SAN DIEGO (CNS) - The San Diego City Council on Wednesday began a six-day review of Mayor Jerry Sanders' $2.7 billion budget proposal for the fiscal year beginning July 1 with far less rancor than in previous years.
The city's Independent Budget Analyst, Andrea Tevlin, generally agreed with the mayor's revenue projections in a report to council members, who gathered as the Budget Review Committee. The report expressed concern that reduced housing values could lower property tax revenues.
Sanders, in touting positive economic news recently, gave primary credit to increased sales and hotel room taxes.
He said the budget proposal presented to the City Council was structurally balanced, unlike previous years, when the city faced millions of dollars of deficits and resulting cutbacks that drew hundreds of residents to City Hall to protest.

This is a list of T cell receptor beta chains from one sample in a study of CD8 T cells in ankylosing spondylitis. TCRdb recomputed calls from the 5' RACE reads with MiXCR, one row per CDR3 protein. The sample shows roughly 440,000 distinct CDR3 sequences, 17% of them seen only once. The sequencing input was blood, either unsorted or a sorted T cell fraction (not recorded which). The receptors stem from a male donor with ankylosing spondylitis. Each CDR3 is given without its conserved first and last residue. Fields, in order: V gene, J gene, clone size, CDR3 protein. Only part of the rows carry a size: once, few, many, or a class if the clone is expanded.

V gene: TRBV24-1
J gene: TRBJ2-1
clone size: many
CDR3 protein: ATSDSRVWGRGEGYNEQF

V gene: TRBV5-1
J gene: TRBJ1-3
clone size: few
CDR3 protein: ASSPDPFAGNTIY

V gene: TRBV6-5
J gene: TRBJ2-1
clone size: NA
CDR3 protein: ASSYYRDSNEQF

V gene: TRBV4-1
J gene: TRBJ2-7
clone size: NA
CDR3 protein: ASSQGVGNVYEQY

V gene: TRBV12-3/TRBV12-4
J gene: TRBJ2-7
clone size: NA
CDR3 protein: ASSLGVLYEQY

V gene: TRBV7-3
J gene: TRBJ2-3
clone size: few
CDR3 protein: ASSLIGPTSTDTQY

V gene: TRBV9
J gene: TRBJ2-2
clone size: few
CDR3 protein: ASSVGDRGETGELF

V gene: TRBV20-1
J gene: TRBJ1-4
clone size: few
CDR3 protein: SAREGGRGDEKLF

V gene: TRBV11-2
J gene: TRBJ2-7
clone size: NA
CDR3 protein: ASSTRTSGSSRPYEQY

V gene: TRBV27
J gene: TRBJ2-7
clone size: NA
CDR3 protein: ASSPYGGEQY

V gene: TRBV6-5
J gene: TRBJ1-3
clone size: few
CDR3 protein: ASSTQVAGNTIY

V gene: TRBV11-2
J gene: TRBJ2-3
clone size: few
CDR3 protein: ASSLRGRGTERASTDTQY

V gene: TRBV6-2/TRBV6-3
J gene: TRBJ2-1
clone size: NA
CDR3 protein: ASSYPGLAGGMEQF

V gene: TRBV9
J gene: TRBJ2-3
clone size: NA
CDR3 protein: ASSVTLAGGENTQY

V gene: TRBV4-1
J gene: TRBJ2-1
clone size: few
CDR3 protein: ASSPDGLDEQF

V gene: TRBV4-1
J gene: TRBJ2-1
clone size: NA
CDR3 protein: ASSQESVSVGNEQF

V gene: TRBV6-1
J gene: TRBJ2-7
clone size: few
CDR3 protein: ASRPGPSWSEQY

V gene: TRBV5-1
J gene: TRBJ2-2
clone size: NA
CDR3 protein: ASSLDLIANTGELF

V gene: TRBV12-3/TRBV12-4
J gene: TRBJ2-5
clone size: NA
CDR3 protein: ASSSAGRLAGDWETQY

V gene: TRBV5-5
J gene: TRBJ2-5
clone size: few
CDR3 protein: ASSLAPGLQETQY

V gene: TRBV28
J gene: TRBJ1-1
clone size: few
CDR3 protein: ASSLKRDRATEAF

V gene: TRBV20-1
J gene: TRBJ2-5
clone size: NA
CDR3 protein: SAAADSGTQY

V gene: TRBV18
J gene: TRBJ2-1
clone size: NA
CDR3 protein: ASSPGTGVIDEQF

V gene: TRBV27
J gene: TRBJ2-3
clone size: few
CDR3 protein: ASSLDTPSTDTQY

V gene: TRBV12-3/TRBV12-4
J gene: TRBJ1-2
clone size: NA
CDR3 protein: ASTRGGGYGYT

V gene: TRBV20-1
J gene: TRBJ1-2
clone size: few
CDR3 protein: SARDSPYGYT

Councilwoman Lorie Zapf noted the small crowd in the council chamber and relatively few public speakers at the hearing.
"It's nice to see us turning a corner and making progress," Zapf said. Michael Zucchet, who heads the union representing the city's white-collar workers, said the mayor's revenue projections are too conservative, based on recent figures.
"The USD Index of Leading Economic Indicators, foreclosures, notices of default - all of those data points - many of them are unequivocally positive," Zucchet said.
The city will also have an extra $10.7 million from a special room tax fund, according to Tevlin. Council members suggested the money could be used to fund a center where the homeless can store their belongings and take showers, pay for lifeguard training or restore an anti-graffiti program.
The budgets for libraries, and parks and recreation centers will be taken up in this afternoon's session.
Thursday's lineup includes Development Services like city planning, transportation and stormwater, public works and capital improvements. The schedule for Friday is public utilities, real estate assets, economic development and purchasing.
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